Copyright Peter Zohrab 1998

(Written for the Newsletter of a tramping club)
I rang Owen Moore on Saturday, asking if I could go on the tramp the next day - a bit late, you might say, but he agreed. Then a fellow Wainuiomartian (who shall be nameless) rang me and offered me a lift to the Karori Mall, which was the meeting point. Great !

The trip was described as: “SOUTH KARORI/SOUTH COAST/HAWKINS HILL AND RETURN.” All the way into Wellington, my Wainui compatriot extolled the virtues of that walk, which she had been on several times, and kept going back on. “Lot of variey, wonderful views,” she said. “Of the South Island ?” I supposed. “Yes,” she said.

The weather was great in Wainui and in the Hutt, so we looked forward to a great trip. Karori was fairly overcast, but I predicted that the six of us would have fine weather by lunchtime - and I was proved right, as it happened.

The weather was warm - a temperature of 21 degrees, but also strong winds, were forecast. People wondered if I was getting too hot, wearing an unbuttoned parka. As we climbed, the wind became more noticeable. I buttoned up my parka, and other people put on more clothing.

Morning tea was spent crouched down behind a natural windbreak. Then we pressed on. We saw the sea. My Wainui compatriot had been right: we could see the South Island - but only a couple of glimpses through the cloud. Later we saw snow on the top of a lofty peak.

The wind was getting really strong now, as we wound around the hill, heading for the beach. I suggested that we would want to keep away from the edge of the cliff, to avoid being blown over... I was in second position, when I suddenly saw the lady (who shall also be nameless) at the front of the goup fall onto her bottom at the next corner. She stayed in a sitting position, and the arms that propped her up were shaking. “What’s happened ?” I thought. “Has she broken her elderly legs ?”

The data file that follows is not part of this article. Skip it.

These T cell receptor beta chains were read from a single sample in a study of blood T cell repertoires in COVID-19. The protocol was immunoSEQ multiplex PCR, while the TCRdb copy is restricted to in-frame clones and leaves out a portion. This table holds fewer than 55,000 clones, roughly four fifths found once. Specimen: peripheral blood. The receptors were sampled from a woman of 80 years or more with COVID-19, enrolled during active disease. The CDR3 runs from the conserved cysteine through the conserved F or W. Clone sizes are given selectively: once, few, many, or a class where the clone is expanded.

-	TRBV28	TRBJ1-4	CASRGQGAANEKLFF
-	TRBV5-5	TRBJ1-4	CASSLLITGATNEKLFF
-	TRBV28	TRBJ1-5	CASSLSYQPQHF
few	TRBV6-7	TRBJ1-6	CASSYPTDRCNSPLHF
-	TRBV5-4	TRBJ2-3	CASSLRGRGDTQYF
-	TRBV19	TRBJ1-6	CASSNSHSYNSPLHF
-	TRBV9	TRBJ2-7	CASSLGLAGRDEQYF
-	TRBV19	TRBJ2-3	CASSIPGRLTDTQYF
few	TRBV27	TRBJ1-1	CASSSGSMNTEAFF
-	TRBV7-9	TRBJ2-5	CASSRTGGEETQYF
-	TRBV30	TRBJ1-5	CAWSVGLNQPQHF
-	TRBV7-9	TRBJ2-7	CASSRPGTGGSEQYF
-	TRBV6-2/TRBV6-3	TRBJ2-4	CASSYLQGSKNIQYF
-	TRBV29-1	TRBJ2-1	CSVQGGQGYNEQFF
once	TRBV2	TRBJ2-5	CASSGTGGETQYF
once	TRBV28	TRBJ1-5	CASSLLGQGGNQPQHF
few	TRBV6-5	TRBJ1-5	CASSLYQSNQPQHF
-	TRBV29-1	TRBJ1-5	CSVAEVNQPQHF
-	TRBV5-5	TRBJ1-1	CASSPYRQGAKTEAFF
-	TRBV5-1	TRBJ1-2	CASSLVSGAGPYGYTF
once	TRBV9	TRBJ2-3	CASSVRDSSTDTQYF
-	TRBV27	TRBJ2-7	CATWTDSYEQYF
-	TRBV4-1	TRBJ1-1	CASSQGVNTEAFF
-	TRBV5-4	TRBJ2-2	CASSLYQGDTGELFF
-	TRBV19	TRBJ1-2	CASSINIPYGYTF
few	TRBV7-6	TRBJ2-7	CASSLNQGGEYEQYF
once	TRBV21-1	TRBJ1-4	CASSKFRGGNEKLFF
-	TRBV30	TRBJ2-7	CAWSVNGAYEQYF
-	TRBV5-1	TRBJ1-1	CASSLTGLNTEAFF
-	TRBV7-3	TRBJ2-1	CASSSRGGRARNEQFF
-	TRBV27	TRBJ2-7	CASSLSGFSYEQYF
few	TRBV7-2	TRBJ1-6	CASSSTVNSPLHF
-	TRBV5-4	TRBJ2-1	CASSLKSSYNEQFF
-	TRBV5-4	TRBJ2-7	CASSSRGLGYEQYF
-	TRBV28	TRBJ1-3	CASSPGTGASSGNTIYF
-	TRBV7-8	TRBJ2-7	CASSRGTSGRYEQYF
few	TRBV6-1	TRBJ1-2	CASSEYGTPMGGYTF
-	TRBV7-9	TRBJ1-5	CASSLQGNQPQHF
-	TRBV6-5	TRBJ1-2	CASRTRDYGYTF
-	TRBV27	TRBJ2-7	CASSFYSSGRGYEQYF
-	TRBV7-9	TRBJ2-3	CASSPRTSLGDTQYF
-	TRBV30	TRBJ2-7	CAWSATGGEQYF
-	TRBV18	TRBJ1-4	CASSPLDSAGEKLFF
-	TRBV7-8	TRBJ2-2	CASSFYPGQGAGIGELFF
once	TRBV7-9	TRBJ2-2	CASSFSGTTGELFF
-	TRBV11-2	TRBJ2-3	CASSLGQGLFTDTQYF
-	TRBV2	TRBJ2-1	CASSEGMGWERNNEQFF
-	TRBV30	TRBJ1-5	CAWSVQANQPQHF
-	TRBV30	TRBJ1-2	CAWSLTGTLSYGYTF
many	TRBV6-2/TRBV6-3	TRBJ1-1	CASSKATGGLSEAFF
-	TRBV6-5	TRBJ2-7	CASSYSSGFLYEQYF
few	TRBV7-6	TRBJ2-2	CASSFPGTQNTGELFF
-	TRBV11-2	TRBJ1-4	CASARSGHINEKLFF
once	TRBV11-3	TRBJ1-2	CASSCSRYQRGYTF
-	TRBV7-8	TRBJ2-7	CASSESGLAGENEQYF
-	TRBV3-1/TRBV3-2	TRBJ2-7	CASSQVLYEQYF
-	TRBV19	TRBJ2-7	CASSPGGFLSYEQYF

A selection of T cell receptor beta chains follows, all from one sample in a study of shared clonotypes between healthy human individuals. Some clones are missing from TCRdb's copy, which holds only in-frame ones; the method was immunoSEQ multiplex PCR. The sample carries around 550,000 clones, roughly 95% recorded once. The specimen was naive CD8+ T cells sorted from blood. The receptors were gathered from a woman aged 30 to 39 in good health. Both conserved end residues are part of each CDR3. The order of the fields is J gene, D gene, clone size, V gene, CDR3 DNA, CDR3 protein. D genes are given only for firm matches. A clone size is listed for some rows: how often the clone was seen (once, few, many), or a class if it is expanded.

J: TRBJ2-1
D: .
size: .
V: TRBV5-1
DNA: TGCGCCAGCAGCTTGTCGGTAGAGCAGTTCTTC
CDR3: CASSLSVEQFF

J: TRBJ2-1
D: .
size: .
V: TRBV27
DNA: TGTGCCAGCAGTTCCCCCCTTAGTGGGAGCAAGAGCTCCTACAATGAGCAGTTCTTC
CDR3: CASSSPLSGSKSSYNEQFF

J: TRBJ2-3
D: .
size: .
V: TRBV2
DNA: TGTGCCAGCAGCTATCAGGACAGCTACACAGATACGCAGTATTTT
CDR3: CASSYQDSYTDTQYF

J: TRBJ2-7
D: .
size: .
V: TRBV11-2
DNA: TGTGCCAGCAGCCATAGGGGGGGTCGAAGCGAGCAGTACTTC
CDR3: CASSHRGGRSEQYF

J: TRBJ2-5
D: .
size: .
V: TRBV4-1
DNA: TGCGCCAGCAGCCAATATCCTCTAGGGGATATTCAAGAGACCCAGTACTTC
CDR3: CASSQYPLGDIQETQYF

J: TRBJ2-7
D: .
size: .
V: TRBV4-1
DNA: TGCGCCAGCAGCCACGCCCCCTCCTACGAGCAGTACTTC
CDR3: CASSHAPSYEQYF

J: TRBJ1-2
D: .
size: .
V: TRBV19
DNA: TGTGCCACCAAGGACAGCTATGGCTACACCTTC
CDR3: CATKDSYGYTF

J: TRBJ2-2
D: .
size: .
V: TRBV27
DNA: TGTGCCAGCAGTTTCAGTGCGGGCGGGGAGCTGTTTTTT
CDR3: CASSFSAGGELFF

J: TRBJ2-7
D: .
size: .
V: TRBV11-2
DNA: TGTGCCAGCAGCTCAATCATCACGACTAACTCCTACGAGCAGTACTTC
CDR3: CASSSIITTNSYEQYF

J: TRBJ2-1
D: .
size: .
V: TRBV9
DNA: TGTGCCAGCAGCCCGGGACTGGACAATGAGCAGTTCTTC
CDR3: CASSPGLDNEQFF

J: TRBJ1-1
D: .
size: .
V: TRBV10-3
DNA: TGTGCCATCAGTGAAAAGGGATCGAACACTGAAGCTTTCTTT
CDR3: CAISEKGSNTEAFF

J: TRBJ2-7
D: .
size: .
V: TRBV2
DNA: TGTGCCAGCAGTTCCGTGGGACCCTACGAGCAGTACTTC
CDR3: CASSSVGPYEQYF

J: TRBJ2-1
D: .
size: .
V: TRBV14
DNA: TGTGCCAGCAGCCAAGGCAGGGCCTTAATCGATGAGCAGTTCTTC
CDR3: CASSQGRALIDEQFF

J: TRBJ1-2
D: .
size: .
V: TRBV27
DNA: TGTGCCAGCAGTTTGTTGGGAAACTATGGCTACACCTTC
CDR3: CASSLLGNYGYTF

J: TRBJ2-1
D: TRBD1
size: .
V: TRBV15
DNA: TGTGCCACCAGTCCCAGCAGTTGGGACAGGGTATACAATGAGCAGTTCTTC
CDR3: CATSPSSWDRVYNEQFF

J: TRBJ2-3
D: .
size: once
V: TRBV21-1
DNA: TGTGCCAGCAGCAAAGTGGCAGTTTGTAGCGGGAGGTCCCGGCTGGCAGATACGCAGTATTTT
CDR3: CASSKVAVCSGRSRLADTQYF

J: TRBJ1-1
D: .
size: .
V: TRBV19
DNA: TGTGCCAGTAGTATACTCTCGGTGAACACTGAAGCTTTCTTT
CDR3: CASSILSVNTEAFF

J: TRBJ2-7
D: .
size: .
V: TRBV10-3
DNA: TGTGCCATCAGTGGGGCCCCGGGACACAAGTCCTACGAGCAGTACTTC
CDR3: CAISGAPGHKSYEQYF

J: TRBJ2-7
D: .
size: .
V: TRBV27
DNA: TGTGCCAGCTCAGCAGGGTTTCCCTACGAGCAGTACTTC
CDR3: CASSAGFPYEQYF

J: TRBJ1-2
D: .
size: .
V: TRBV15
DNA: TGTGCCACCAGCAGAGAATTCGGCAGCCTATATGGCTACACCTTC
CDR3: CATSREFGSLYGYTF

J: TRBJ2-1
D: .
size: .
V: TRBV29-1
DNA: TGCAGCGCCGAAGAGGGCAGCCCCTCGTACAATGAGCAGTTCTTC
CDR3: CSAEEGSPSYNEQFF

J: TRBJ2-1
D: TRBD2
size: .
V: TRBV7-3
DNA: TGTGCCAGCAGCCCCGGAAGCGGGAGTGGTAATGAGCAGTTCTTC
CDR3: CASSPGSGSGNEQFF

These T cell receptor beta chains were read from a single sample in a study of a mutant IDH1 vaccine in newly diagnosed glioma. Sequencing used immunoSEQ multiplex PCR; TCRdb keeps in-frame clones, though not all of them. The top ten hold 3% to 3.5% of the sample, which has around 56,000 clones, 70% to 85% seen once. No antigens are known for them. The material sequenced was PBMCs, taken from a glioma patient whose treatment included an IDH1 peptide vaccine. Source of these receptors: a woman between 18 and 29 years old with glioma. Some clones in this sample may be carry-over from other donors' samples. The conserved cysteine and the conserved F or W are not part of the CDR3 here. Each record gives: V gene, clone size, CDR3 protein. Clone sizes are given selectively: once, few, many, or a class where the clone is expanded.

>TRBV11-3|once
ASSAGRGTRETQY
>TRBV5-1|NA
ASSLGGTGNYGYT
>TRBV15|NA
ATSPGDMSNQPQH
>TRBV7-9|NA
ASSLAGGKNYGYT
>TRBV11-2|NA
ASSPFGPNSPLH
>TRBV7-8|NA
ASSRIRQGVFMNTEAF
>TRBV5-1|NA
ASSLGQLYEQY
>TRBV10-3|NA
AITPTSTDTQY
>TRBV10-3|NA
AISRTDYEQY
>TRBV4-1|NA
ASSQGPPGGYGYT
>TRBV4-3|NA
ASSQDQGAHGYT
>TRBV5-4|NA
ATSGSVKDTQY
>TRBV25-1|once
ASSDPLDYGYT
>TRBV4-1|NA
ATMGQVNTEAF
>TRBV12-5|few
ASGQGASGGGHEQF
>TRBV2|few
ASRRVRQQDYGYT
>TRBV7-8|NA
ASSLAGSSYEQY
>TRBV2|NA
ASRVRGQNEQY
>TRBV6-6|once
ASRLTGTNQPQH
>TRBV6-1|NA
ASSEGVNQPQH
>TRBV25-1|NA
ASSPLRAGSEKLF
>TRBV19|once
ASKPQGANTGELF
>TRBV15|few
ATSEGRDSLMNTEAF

When I came to the corner, I suddenly understood. I was hit by a horizontal waterfall of wind, and sitting down suddenly seemed like a very sensible thing to do - the only option, almost. “Wait for the leader,” I thought. “We won’t want to go any further into this wind.” My hat flew off and eventually landed 100 metres away, next to the cliff. One of the others came up, and, without stopping, made his way carefully over to my hat and retrieved it gingerely with his walking-stick. I’d given it up for lost !

We had a confab and decided to turn back, without bothering to reach the beach. We paired up, each person grasping the pack or strap of their partner, and we struggled back up the way we’d struggled down. The wind gradually waned - but every time we rounded a bend, the gaseous waterfall would hit us afresh. Eventually, we were able to loosen our grip on our partners, and free them to walk alone without fear.

So our trip was foreshortened, but we certainly got our exercise. And I was right - at noon, just before we finished our walk, the sun came out !

Webmaster: Peter Douglas Zohrab
Last Update 6 August 2002